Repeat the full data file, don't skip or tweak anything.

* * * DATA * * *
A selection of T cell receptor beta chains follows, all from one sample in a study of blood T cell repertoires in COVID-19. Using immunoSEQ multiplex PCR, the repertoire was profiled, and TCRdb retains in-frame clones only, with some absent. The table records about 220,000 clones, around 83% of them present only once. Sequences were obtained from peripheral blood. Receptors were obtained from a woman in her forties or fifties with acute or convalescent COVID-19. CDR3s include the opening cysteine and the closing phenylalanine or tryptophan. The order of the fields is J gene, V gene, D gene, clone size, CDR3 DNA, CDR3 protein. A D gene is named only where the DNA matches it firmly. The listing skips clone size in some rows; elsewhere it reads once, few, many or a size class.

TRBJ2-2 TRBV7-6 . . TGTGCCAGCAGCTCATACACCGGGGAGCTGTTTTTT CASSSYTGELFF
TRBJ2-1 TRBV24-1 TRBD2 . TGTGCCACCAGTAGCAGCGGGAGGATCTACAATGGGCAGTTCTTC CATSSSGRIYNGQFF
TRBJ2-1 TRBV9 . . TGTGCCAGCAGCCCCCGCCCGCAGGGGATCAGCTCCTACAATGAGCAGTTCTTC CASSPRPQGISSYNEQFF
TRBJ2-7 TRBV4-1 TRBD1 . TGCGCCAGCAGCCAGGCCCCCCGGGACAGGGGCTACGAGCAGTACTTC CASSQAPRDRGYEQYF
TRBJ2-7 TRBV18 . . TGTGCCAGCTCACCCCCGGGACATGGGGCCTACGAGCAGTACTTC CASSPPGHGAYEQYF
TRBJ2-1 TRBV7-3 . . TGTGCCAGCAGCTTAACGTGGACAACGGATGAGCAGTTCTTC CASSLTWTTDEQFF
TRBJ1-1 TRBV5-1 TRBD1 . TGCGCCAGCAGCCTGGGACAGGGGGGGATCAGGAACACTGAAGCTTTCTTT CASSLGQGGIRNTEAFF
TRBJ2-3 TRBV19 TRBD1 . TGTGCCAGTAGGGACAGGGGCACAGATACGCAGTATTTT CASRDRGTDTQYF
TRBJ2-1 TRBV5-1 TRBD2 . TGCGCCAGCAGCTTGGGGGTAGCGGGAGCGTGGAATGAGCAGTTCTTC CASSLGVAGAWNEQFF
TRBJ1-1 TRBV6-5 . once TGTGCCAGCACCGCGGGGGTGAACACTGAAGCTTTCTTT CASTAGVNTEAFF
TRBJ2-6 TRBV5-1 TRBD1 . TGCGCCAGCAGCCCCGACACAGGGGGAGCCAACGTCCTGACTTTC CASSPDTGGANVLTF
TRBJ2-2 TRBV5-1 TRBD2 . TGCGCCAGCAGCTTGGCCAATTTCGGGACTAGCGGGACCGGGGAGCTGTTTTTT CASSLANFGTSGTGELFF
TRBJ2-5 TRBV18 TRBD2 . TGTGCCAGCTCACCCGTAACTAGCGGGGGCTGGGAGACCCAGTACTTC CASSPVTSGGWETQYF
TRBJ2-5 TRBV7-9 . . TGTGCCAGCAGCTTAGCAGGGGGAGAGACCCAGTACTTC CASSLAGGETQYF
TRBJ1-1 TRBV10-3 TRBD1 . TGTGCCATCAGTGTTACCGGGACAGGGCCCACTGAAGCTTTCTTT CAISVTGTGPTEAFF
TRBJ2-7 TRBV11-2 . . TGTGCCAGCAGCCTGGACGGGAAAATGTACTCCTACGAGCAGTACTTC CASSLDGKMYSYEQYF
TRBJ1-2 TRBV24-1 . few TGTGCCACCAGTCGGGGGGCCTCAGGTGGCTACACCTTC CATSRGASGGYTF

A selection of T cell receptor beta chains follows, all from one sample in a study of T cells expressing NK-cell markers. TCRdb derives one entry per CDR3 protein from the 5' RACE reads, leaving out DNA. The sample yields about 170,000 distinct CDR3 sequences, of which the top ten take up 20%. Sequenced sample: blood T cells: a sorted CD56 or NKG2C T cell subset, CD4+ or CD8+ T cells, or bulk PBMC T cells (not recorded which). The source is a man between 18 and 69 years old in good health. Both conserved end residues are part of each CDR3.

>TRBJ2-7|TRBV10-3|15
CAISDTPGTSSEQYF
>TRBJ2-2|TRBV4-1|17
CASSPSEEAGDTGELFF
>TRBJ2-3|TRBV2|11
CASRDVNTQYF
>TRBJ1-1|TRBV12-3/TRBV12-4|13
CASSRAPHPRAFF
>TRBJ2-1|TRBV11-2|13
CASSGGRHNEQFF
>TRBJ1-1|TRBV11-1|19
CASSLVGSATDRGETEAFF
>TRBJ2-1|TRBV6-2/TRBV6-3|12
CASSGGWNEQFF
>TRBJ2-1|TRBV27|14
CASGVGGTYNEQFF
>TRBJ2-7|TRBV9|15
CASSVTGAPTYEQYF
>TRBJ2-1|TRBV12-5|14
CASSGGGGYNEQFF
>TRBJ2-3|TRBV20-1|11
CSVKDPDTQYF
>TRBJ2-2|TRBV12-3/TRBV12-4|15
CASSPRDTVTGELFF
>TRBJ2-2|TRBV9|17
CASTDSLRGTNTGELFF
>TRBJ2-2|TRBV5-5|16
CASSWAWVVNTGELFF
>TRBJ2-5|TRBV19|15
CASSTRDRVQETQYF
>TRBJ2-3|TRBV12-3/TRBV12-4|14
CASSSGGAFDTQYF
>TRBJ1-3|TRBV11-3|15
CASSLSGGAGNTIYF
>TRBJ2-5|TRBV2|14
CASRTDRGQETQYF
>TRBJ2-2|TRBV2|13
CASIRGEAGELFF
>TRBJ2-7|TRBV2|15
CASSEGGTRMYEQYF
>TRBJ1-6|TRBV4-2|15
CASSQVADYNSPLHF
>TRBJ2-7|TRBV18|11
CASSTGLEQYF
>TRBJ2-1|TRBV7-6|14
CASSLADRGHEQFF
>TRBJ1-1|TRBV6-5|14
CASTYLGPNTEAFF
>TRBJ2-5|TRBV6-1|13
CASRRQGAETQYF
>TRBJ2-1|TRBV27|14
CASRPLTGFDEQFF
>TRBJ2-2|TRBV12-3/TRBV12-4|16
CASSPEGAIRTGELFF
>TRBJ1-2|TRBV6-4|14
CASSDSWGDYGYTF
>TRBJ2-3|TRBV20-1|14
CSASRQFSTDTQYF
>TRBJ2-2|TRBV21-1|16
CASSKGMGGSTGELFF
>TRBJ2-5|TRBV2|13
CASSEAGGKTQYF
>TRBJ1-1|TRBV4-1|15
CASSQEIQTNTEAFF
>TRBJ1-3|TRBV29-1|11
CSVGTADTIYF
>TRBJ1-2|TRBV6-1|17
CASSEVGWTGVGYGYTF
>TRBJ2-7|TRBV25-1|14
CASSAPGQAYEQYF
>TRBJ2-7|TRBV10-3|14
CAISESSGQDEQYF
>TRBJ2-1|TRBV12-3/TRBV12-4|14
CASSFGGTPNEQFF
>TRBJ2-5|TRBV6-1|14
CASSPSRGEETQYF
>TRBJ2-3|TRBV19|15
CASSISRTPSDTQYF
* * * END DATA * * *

A selection of T cell receptor beta chains follows, all from one sample in a study of blood T cell repertoires in COVID-19. Using immunoSEQ multiplex PCR, the repertoire was profiled, and TCRdb retains in-frame clones only, with some absent. The table records about 220,000 clones, around 83% of them present only once. Sequences were obtained from peripheral blood. Receptors were obtained from a woman in her forties or fifties with acute or convalescent COVID-19. CDR3s include the opening cysteine and the closing phenylalanine or tryptophan. The order of the fields is J gene, V gene, D gene, clone size, CDR3 DNA, CDR3 protein. A D gene is named only where the DNA matches it firmly. The listing skips clone size in some rows; elsewhere it reads once, few, many or a size class.

TRBJ2-2 TRBV7-6 . . TGTGCCAGCAGCTCATACACCGGGGAGCTGTTTTTT CASSSYTGELFF
TRBJ2-1 TRBV24-1 TRBD2 . TGTGCCACCAGTAGCAGCGGGAGGATCTACAATGGGCAGTTCTTC CATSSSGRIYNGQFF
TRBJ2-1 TRBV9 . . TGTGCCAGCAGCCCCCGCCCGCAGGGGATCAGCTCCTACAATGAGCAGTTCTTC CASSPRPQGISSYNEQFF
TRBJ2-7 TRBV4-1 TRBD1 . TGCGCCAGCAGCCAGGCCCCCCGGGACAGGGGCTACGAGCAGTACTTC CASSQAPRDRGYEQYF
TRBJ2-7 TRBV18 . . TGTGCCAGCTCACCCCCGGGACATGGGGCCTACGAGCAGTACTTC CASSPPGHGAYEQYF
TRBJ2-1 TRBV7-3 . . TGTGCCAGCAGCTTAACGTGGACAACGGATGAGCAGTTCTTC CASSLTWTTDEQFF
TRBJ1-1 TRBV5-1 TRBD1 . TGCGCCAGCAGCCTGGGACAGGGGGGGATCAGGAACACTGAAGCTTTCTTT CASSLGQGGIRNTEAFF
TRBJ2-3 TRBV19 TRBD1 . TGTGCCAGTAGGGACAGGGGCACAGATACGCAGTATTTT CASRDRGTDTQYF
TRBJ2-1 TRBV5-1 TRBD2 . TGCGCCAGCAGCTTGGGGGTAGCGGGAGCGTGGAATGAGCAGTTCTTC CASSLGVAGAWNEQFF
TRBJ1-1 TRBV6-5 . once TGTGCCAGCACCGCGGGGGTGAACACTGAAGCTTTCTTT CASTAGVNTEAFF
TRBJ2-6 TRBV5-1 TRBD1 . TGCGCCAGCAGCCCCGACACAGGGGGAGCCAACGTCCTGACTTTC CASSPDTGGANVLTF
TRBJ2-2 TRBV5-1 TRBD2 . TGCGCCAGCAGCTTGGCCAATTTCGGGACTAGCGGGACCGGGGAGCTGTTTTTT CASSLANFGTSGTGELFF
TRBJ2-5 TRBV18 TRBD2 . TGTGCCAGCTCACCCGTAACTAGCGGGGGCTGGGAGACCCAGTACTTC CASSPVTSGGWETQYF
TRBJ2-5 TRBV7-9 . . TGTGCCAGCAGCTTAGCAGGGGGAGAGACCCAGTACTTC CASSLAGGETQYF
TRBJ1-1 TRBV10-3 TRBD1 . TGTGCCATCAGTGTTACCGGGACAGGGCCCACTGAAGCTTTCTTT CAISVTGTGPTEAFF
TRBJ2-7 TRBV11-2 . . TGTGCCAGCAGCCTGGACGGGAAAATGTACTCCTACGAGCAGTACTTC CASSLDGKMYSYEQYF
TRBJ1-2 TRBV24-1 . few TGTGCCACCAGTCGGGGGGCCTCAGGTGGCTACACCTTC CATSRGASGGYTF

A selection of T cell receptor beta chains follows, all from one sample in a study of T cells expressing NK-cell markers. TCRdb derives one entry per CDR3 protein from the 5' RACE reads, leaving out DNA. The sample yields about 170,000 distinct CDR3 sequences, of which the top ten take up 20%. Sequenced sample: blood T cells: a sorted CD56 or NKG2C T cell subset, CD4+ or CD8+ T cells, or bulk PBMC T cells (not recorded which). The source is a man between 18 and 69 years old in good health. Both conserved end residues are part of each CDR3.

>TRBJ2-7|TRBV10-3|15
CAISDTPGTSSEQYF
>TRBJ2-2|TRBV4-1|17
CASSPSEEAGDTGELFF
>TRBJ2-3|TRBV2|11
CASRDVNTQYF
>TRBJ1-1|TRBV12-3/TRBV12-4|13
CASSRAPHPRAFF
>TRBJ2-1|TRBV11-2|13
CASSGGRHNEQFF
>TRBJ1-1|TRBV11-1|19
CASSLVGSATDRGETEAFF
>TRBJ2-1|TRBV6-2/TRBV6-3|12
CASSGGWNEQFF
>TRBJ2-1|TRBV27|14
CASGVGGTYNEQFF
>TRBJ2-7|TRBV9|15
CASSVTGAPTYEQYF
>TRBJ2-1|TRBV12-5|14
CASSGGGGYNEQFF
>TRBJ2-3|TRBV20-1|11
CSVKDPDTQYF
>TRBJ2-2|TRBV12-3/TRBV12-4|15
CASSPRDTVTGELFF
>TRBJ2-2|TRBV9|17
CASTDSLRGTNTGELFF
>TRBJ2-2|TRBV5-5|16
CASSWAWVVNTGELFF
>TRBJ2-5|TRBV19|15
CASSTRDRVQETQYF
>TRBJ2-3|TRBV12-3/TRBV12-4|14
CASSSGGAFDTQYF
>TRBJ1-3|TRBV11-3|15
CASSLSGGAGNTIYF
>TRBJ2-5|TRBV2|14
CASRTDRGQETQYF
>TRBJ2-2|TRBV2|13
CASIRGEAGELFF
>TRBJ2-7|TRBV2|15
CASSEGGTRMYEQYF
>TRBJ1-6|TRBV4-2|15
CASSQVADYNSPLHF
>TRBJ2-7|TRBV18|11
CASSTGLEQYF
>TRBJ2-1|TRBV7-6|14
CASSLADRGHEQFF
>TRBJ1-1|TRBV6-5|14
CASTYLGPNTEAFF
>TRBJ2-5|TRBV6-1|13
CASRRQGAETQYF
>TRBJ2-1|TRBV27|14
CASRPLTGFDEQFF
>TRBJ2-2|TRBV12-3/TRBV12-4|16
CASSPEGAIRTGELFF
>TRBJ1-2|TRBV6-4|14
CASSDSWGDYGYTF
>TRBJ2-3|TRBV20-1|14
CSASRQFSTDTQYF
>TRBJ2-2|TRBV21-1|16
CASSKGMGGSTGELFF
>TRBJ2-5|TRBV2|13
CASSEAGGKTQYF
>TRBJ1-1|TRBV4-1|15
CASSQEIQTNTEAFF
>TRBJ1-3|TRBV29-1|11
CSVGTADTIYF
>TRBJ1-2|TRBV6-1|17
CASSEVGWTGVGYGYTF
>TRBJ2-7|TRBV25-1|14
CASSAPGQAYEQYF
>TRBJ2-7|TRBV10-3|14
CAISESSGQDEQYF
>TRBJ2-1|TRBV12-3/TRBV12-4|14
CASSFGGTPNEQFF
>TRBJ2-5|TRBV6-1|14
CASSPSRGEETQYF
>TRBJ2-3|TRBV19|15
CASSISRTPSDTQYF